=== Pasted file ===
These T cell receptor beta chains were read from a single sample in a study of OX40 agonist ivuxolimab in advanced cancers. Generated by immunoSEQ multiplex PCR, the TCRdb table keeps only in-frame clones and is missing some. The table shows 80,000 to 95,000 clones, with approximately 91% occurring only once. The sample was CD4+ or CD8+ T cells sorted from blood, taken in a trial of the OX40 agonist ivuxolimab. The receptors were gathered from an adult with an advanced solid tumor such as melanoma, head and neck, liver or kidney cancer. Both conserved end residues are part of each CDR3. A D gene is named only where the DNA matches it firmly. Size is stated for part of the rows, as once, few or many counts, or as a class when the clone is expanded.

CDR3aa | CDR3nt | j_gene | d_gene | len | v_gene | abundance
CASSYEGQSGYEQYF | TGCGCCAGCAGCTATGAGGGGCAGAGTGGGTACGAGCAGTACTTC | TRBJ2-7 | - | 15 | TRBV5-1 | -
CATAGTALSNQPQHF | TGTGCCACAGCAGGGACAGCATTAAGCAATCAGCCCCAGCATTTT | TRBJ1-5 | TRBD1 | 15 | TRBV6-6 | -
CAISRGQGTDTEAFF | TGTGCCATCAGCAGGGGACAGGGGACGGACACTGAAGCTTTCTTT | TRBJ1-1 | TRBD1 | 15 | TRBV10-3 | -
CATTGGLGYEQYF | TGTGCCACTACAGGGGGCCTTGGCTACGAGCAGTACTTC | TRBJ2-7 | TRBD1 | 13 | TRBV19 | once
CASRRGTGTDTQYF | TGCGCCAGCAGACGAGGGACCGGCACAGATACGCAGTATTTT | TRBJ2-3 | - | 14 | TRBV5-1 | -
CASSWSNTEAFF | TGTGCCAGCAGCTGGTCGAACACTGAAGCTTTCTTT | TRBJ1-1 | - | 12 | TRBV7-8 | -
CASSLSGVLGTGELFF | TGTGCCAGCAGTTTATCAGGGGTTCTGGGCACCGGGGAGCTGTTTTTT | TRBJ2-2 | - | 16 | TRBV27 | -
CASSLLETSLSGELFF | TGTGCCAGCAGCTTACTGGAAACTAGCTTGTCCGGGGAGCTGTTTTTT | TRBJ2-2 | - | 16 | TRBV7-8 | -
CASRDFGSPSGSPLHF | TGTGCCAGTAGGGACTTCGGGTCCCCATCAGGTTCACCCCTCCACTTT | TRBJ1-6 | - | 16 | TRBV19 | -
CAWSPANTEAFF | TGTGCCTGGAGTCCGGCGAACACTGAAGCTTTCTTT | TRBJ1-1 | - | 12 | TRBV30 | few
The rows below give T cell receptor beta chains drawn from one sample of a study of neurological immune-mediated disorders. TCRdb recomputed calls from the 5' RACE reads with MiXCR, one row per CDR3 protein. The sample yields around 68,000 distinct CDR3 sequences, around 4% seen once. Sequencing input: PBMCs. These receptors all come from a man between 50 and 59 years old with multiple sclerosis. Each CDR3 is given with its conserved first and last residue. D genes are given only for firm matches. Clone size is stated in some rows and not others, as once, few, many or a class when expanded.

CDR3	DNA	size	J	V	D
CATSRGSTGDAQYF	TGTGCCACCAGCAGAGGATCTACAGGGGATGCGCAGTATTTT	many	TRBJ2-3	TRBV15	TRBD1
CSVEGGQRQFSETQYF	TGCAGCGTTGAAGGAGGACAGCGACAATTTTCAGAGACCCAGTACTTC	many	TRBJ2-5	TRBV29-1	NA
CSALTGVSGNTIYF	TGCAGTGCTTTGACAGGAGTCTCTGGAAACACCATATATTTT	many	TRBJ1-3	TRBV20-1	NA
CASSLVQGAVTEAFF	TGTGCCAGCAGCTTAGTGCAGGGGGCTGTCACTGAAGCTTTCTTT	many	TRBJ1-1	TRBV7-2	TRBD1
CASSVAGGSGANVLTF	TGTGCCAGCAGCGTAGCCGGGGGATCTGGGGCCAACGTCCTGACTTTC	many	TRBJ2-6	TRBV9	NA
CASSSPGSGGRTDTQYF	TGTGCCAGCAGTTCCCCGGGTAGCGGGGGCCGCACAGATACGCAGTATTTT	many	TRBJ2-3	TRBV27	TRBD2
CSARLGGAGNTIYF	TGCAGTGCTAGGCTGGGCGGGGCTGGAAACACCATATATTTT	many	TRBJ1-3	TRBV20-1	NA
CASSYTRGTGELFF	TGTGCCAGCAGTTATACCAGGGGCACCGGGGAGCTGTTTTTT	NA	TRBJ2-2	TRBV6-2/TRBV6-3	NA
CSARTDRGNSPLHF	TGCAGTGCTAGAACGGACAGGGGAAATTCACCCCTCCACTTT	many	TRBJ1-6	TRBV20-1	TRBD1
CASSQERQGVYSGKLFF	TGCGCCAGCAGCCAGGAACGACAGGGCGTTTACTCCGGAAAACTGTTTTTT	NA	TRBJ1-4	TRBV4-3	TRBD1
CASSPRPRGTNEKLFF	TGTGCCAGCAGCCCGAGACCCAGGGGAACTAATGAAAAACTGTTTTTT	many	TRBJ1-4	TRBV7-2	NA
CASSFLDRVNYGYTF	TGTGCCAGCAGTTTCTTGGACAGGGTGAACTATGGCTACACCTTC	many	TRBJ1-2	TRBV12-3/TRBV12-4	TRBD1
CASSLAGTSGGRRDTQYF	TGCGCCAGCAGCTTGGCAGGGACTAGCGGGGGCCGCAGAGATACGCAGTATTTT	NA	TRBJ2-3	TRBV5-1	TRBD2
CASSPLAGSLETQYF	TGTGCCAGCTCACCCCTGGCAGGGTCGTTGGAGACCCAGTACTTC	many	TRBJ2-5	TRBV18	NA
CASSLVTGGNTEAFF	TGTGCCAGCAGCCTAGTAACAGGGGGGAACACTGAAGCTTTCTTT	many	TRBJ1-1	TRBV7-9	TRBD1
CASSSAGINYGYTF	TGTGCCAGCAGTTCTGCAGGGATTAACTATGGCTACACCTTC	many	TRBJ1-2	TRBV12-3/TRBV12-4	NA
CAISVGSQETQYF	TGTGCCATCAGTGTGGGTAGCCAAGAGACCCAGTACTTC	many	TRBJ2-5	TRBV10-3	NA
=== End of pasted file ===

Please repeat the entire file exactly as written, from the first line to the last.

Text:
These T cell receptor beta chains were read from a single sample in a study of OX40 agonist ivuxolimab in advanced cancers. Generated by immunoSEQ multiplex PCR, the TCRdb table keeps only in-frame clones and is missing some. The table shows 80,000 to 95,000 clones, with approximately 91% occurring only once. The sample was CD4+ or CD8+ T cells sorted from blood, taken in a trial of the OX40 agonist ivuxolimab. The receptors were gathered from an adult with an advanced solid tumor such as melanoma, head and neck, liver or kidney cancer. Both conserved end residues are part of each CDR3. A D gene is named only where the DNA matches it firmly. Size is stated for part of the rows, as once, few or many counts, or as a class when the clone is expanded.

CDR3aa | CDR3nt | j_gene | d_gene | len | v_gene | abundance
CASSYEGQSGYEQYF | TGCGCCAGCAGCTATGAGGGGCAGAGTGGGTACGAGCAGTACTTC | TRBJ2-7 | - | 15 | TRBV5-1 | -
CATAGTALSNQPQHF | TGTGCCACAGCAGGGACAGCATTAAGCAATCAGCCCCAGCATTTT | TRBJ1-5 | TRBD1 | 15 | TRBV6-6 | -
CAISRGQGTDTEAFF | TGTGCCATCAGCAGGGGACAGGGGACGGACACTGAAGCTTTCTTT | TRBJ1-1 | TRBD1 | 15 | TRBV10-3 | -
CATTGGLGYEQYF | TGTGCCACTACAGGGGGCCTTGGCTACGAGCAGTACTTC | TRBJ2-7 | TRBD1 | 13 | TRBV19 | once
CASRRGTGTDTQYF | TGCGCCAGCAGACGAGGGACCGGCACAGATACGCAGTATTTT | TRBJ2-3 | - | 14 | TRBV5-1 | -
CASSWSNTEAFF | TGTGCCAGCAGCTGGTCGAACACTGAAGCTTTCTTT | TRBJ1-1 | - | 12 | TRBV7-8 | -
CASSLSGVLGTGELFF | TGTGCCAGCAGTTTATCAGGGGTTCTGGGCACCGGGGAGCTGTTTTTT | TRBJ2-2 | - | 16 | TRBV27 | -
CASSLLETSLSGELFF | TGTGCCAGCAGCTTACTGGAAACTAGCTTGTCCGGGGAGCTGTTTTTT | TRBJ2-2 | - | 16 | TRBV7-8 | -
CASRDFGSPSGSPLHF | TGTGCCAGTAGGGACTTCGGGTCCCCATCAGGTTCACCCCTCCACTTT | TRBJ1-6 | - | 16 | TRBV19 | -
CAWSPANTEAFF | TGTGCCTGGAGTCCGGCGAACACTGAAGCTTTCTTT | TRBJ1-1 | - | 12 | TRBV30 | few
The rows below give T cell receptor beta chains drawn from one sample of a study of neurological immune-mediated disorders. TCRdb recomputed calls from the 5' RACE reads with MiXCR, one row per CDR3 protein. The sample yields around 68,000 distinct CDR3 sequences, around 4% seen once. Sequencing input: PBMCs. These receptors all come from a man between 50 and 59 years old with multiple sclerosis. Each CDR3 is given with its conserved first and last residue. D genes are given only for firm matches. Clone size is stated in some rows and not others, as once, few, many or a class when expanded.

CDR3	DNA	size	J	V	D
CATSRGSTGDAQYF	TGTGCCACCAGCAGAGGATCTACAGGGGATGCGCAGTATTTT	many	TRBJ2-3	TRBV15	TRBD1
CSVEGGQRQFSETQYF	TGCAGCGTTGAAGGAGGACAGCGACAATTTTCAGAGACCCAGTACTTC	many	TRBJ2-5	TRBV29-1	NA
CSALTGVSGNTIYF	TGCAGTGCTTTGACAGGAGTCTCTGGAAACACCATATATTTT	many	TRBJ1-3	TRBV20-1	NA
CASSLVQGAVTEAFF	TGTGCCAGCAGCTTAGTGCAGGGGGCTGTCACTGAAGCTTTCTTT	many	TRBJ1-1	TRBV7-2	TRBD1
CASSVAGGSGANVLTF	TGTGCCAGCAGCGTAGCCGGGGGATCTGGGGCCAACGTCCTGACTTTC	many	TRBJ2-6	TRBV9	NA
CASSSPGSGGRTDTQYF	TGTGCCAGCAGTTCCCCGGGTAGCGGGGGCCGCACAGATACGCAGTATTTT	many	TRBJ2-3	TRBV27	TRBD2
CSARLGGAGNTIYF	TGCAGTGCTAGGCTGGGCGGGGCTGGAAACACCATATATTTT	many	TRBJ1-3	TRBV20-1	NA
CASSYTRGTGELFF	TGTGCCAGCAGTTATACCAGGGGCACCGGGGAGCTGTTTTTT	NA	TRBJ2-2	TRBV6-2/TRBV6-3	NA
CSARTDRGNSPLHF	TGCAGTGCTAGAACGGACAGGGGAAATTCACCCCTCCACTTT	many	TRBJ1-6	TRBV20-1	TRBD1
CASSQERQGVYSGKLFF	TGCGCCAGCAGCCAGGAACGACAGGGCGTTTACTCCGGAAAACTGTTTTTT	NA	TRBJ1-4	TRBV4-3	TRBD1
CASSPRPRGTNEKLFF	TGTGCCAGCAGCCCGAGACCCAGGGGAACTAATGAAAAACTGTTTTTT	many	TRBJ1-4	TRBV7-2	NA
CASSFLDRVNYGYTF	TGTGCCAGCAGTTTCTTGGACAGGGTGAACTATGGCTACACCTTC	many	TRBJ1-2	TRBV12-3/TRBV12-4	TRBD1
CASSLAGTSGGRRDTQYF	TGCGCCAGCAGCTTGGCAGGGACTAGCGGGGGCCGCAGAGATACGCAGTATTTT	NA	TRBJ2-3	TRBV5-1	TRBD2
CASSPLAGSLETQYF	TGTGCCAGCTCACCCCTGGCAGGGTCGTTGGAGACCCAGTACTTC	many	TRBJ2-5	TRBV18	NA
CASSLVTGGNTEAFF	TGTGCCAGCAGCCTAGTAACAGGGGGGAACACTGAAGCTTTCTTT	many	TRBJ1-1	TRBV7-9	TRBD1
CASSSAGINYGYTF	TGTGCCAGCAGTTCTGCAGGGATTAACTATGGCTACACCTTC	many	TRBJ1-2	TRBV12-3/TRBV12-4	NA
CAISVGSQETQYF	TGTGCCATCAGTGTGGGTAGCCAAGAGACCCAGTACTTC	many	TRBJ2-5	TRBV10-3	NA